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Beware the New Consensus on the Global Economy

Despite an increasingly challenging economic and geopolitical environment, the global economy performed better than expected over the past year. But although analysts’ projections for 2023 were too pessimistic, it appears that consensus forecasts for the coming year may have have swung too far in the opposite direction.

CAMBRIDGE – In the run-up to 2023, the outlook for the global economy appeared bleak. Analysts predicted that Russia’s invasion of Ukraine and the subsequent surge in energy prices would trigger a significant economic downturn in Europe. Bloomberg Economics proclaimed that there was a 100% probability that the United States would suffer a recession. Few believed that most developing economies could withstand the combination of rising energy prices, soaring interest rates, and a downturn in developed countries.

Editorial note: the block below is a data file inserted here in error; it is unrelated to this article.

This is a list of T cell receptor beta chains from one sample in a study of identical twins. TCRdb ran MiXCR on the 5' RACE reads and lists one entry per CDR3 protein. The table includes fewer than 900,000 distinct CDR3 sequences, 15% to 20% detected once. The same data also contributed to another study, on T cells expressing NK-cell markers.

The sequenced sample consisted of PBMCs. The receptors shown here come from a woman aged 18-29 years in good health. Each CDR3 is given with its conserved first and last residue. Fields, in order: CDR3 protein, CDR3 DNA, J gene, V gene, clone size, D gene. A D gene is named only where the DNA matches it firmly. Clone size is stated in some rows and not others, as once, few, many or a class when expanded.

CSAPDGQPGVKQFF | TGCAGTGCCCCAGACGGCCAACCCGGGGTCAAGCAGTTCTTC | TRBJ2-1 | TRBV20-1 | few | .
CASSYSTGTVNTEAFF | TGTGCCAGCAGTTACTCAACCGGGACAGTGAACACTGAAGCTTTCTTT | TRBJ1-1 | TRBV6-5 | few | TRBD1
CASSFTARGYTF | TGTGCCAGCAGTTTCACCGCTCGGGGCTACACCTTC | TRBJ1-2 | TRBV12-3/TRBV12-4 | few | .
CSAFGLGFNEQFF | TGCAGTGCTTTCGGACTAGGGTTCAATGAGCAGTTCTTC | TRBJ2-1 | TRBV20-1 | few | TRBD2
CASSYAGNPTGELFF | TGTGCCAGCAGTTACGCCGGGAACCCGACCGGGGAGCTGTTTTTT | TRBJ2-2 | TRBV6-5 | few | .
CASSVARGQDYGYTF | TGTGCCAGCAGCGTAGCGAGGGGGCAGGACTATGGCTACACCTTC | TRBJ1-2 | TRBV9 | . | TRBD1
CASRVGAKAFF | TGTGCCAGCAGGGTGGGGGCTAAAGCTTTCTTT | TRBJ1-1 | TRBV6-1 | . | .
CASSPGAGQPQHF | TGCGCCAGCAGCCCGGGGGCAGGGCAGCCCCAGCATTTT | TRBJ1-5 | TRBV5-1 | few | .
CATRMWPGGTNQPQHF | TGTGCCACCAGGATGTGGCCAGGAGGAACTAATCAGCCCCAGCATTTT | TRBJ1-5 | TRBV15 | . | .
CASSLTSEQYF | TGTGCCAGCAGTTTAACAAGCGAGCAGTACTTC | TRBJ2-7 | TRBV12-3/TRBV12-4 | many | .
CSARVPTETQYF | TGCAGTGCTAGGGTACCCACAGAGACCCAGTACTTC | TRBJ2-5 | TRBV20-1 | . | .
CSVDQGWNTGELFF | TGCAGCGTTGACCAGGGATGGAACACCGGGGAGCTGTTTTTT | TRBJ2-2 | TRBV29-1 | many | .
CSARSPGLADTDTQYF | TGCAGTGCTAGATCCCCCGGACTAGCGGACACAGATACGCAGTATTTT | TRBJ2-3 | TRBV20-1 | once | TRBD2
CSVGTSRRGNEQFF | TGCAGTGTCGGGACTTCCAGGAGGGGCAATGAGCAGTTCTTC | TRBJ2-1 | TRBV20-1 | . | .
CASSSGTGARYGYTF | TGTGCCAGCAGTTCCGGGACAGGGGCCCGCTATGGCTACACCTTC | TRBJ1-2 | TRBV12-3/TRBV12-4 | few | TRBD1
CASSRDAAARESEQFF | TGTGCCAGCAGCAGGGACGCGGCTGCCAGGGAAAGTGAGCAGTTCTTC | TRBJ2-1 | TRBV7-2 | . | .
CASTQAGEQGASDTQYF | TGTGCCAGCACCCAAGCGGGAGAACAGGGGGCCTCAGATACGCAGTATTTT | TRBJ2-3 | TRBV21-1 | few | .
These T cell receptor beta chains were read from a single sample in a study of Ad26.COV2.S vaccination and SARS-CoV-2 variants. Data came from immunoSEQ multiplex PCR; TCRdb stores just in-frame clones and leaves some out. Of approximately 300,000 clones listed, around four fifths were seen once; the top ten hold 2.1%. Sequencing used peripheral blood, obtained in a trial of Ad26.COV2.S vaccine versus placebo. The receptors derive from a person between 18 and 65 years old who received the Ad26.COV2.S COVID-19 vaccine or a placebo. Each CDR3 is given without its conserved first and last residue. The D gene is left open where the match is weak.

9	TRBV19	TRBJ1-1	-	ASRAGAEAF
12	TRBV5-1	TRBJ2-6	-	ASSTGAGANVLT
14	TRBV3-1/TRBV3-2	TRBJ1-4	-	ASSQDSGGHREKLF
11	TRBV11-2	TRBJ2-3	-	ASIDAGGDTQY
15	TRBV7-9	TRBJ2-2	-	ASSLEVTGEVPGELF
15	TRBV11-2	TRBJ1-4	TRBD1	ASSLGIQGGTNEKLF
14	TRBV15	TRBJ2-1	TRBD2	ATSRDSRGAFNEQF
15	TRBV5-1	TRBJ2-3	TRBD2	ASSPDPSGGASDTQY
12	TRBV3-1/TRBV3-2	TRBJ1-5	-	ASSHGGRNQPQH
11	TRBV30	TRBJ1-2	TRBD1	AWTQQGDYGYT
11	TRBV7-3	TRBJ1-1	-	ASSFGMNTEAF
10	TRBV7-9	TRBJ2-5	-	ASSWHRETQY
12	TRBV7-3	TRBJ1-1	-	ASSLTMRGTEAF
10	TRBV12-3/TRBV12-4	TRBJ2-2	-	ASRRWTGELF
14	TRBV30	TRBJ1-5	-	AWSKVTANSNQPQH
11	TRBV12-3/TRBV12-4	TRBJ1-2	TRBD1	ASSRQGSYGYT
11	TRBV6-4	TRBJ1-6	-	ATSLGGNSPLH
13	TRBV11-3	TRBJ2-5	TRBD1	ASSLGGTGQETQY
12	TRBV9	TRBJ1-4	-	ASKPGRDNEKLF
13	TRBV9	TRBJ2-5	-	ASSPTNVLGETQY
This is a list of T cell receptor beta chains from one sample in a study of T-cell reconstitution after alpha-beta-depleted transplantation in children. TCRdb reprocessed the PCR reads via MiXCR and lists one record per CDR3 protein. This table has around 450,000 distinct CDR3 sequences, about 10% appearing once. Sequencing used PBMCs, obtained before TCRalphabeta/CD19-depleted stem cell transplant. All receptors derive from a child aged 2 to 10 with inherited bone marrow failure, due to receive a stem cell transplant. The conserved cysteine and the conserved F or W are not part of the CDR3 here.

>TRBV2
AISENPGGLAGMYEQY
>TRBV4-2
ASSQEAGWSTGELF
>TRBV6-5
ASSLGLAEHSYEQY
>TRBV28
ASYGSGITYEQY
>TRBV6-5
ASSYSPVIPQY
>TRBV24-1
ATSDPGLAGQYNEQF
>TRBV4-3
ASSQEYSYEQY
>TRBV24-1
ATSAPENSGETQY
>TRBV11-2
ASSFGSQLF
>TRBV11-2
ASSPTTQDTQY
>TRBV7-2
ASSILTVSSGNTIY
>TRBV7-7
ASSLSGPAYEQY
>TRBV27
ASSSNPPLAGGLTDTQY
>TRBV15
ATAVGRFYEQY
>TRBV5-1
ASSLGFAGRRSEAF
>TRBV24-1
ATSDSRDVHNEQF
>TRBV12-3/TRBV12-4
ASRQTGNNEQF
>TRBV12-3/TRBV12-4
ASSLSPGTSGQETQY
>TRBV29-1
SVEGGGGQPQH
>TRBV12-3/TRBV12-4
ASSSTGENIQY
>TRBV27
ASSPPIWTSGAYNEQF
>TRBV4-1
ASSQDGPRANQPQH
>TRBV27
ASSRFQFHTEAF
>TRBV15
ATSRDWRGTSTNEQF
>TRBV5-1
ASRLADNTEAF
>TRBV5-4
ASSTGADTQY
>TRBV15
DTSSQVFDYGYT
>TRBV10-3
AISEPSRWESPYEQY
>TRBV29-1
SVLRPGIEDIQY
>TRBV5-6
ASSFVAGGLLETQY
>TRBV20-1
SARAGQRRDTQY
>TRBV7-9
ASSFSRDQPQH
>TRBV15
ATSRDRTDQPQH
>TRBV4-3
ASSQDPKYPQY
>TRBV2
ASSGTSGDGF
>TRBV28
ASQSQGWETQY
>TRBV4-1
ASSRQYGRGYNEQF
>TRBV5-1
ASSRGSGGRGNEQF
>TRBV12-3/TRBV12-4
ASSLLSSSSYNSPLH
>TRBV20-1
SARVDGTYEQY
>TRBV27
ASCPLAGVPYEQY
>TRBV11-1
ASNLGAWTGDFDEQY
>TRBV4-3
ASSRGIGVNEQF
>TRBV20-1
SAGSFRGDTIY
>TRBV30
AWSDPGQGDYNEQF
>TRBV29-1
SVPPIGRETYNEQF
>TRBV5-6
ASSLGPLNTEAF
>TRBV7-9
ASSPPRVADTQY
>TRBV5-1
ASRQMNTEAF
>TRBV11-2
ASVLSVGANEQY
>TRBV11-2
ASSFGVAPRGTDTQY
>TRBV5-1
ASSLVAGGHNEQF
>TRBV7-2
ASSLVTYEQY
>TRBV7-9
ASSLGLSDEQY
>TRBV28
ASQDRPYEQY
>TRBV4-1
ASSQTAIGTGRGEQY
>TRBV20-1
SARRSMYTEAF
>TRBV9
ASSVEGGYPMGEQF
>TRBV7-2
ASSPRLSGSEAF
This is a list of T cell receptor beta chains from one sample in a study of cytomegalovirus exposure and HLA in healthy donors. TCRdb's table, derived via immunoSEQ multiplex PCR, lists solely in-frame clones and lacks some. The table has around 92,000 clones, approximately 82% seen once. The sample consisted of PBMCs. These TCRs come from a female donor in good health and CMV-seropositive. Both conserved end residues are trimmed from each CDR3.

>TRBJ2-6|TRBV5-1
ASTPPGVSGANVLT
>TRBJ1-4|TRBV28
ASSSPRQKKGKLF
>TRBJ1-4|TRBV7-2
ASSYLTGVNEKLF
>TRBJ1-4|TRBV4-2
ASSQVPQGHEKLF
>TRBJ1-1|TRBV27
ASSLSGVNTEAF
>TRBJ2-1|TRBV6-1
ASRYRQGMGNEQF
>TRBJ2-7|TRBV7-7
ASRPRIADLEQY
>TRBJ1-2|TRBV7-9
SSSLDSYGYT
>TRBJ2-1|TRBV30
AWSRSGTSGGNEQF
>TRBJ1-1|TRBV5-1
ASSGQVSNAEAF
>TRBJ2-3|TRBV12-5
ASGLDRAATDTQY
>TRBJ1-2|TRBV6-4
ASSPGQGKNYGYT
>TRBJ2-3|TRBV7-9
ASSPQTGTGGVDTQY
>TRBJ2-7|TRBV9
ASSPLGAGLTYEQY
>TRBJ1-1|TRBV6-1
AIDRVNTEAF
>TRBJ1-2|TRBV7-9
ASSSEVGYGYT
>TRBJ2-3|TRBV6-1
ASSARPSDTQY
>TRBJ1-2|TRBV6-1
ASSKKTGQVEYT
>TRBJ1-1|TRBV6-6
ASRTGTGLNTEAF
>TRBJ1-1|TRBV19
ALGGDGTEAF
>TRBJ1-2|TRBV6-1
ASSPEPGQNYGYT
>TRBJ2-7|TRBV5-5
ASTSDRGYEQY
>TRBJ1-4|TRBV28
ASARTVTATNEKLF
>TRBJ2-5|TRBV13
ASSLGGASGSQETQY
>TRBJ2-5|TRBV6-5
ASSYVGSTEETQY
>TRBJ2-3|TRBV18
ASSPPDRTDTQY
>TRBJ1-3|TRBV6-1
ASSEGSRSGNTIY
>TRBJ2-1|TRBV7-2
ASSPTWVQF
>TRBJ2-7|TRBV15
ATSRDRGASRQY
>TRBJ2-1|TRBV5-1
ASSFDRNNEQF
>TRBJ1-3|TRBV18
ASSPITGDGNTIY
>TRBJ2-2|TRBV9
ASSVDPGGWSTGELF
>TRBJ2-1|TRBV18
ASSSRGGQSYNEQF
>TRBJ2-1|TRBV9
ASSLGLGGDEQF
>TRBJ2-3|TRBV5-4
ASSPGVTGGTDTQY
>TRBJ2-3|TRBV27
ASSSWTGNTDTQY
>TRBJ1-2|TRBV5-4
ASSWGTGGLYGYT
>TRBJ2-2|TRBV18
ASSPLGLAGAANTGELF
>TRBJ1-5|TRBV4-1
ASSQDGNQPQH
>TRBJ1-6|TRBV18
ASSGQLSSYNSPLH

Had forecasters anticipated the war between Israel and Hamas and its potential for regional escalation, the intensification of the Russia-Ukraine war, and political turbulence in some Western countries, their pessimism would have been even more pronounced. Moreover, the extraordinary volatility in the US Treasury market, a key benchmark for numerous domestic and international markets, would have fueled fears about a looming global recession, as would have US bank failures.

But while the past year’s unforeseen political, geopolitical, and market upheavals should have further dampened the world’s growth outlook, the global economy surprised on the upside. The vast majority of developed economies defied expectations, successfully avoiding economic contraction. Developing countries as a whole avoided financial distress. Even China, despite its disappointing growth, showcased the resilience of its economy as the year drew to a close.